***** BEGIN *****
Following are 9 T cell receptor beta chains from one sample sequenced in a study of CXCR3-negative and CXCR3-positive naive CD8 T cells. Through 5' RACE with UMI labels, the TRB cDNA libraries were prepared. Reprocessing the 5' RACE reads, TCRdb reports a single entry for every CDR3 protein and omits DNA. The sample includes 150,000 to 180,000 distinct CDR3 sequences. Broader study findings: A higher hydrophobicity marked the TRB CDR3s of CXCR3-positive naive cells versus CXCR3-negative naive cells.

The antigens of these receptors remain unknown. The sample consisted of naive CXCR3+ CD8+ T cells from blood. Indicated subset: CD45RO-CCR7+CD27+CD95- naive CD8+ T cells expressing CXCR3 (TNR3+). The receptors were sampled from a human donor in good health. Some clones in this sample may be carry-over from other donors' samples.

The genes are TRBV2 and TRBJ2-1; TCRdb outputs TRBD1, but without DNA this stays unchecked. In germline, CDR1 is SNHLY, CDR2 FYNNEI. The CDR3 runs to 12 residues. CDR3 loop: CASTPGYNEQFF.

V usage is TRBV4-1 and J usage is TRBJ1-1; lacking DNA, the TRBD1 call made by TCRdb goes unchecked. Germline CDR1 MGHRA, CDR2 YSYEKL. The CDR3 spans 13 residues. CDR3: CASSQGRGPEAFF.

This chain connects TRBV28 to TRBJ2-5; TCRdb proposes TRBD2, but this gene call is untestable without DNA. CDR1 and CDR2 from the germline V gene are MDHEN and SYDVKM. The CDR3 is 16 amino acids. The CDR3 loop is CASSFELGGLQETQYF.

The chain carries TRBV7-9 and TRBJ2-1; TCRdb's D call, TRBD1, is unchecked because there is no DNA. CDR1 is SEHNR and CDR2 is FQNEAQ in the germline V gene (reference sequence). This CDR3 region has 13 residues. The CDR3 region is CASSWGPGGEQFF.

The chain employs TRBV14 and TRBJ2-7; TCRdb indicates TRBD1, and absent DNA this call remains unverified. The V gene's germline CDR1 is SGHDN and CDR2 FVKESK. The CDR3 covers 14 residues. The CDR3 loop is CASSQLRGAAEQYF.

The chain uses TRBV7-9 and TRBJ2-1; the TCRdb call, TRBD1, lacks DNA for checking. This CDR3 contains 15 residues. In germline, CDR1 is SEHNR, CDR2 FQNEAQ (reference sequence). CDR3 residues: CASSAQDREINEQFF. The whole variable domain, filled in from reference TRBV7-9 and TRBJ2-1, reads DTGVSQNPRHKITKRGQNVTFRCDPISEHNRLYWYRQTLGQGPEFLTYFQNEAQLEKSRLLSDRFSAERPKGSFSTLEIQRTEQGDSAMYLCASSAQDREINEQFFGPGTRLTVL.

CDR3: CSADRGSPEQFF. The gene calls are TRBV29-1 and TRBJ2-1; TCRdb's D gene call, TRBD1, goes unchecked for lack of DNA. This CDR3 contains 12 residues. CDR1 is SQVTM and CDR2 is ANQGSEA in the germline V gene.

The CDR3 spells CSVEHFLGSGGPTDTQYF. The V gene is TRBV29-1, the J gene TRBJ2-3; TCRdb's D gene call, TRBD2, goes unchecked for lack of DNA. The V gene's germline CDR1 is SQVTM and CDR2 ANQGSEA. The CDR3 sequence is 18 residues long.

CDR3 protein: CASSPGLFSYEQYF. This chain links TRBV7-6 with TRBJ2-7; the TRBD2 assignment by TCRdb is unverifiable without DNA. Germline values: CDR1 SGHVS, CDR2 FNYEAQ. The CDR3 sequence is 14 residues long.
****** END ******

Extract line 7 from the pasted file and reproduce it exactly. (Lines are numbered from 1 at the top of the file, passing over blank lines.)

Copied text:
The chain employs TRBV14 and TRBJ2-7; TCRdb indicates TRBD1, and absent DNA this call remains unverified. The V gene's germline CDR1 is SGHDN and CDR2 FVKESK. The CDR3 covers 14 residues. The CDR3 loop is CASSQLRGAAEQYF.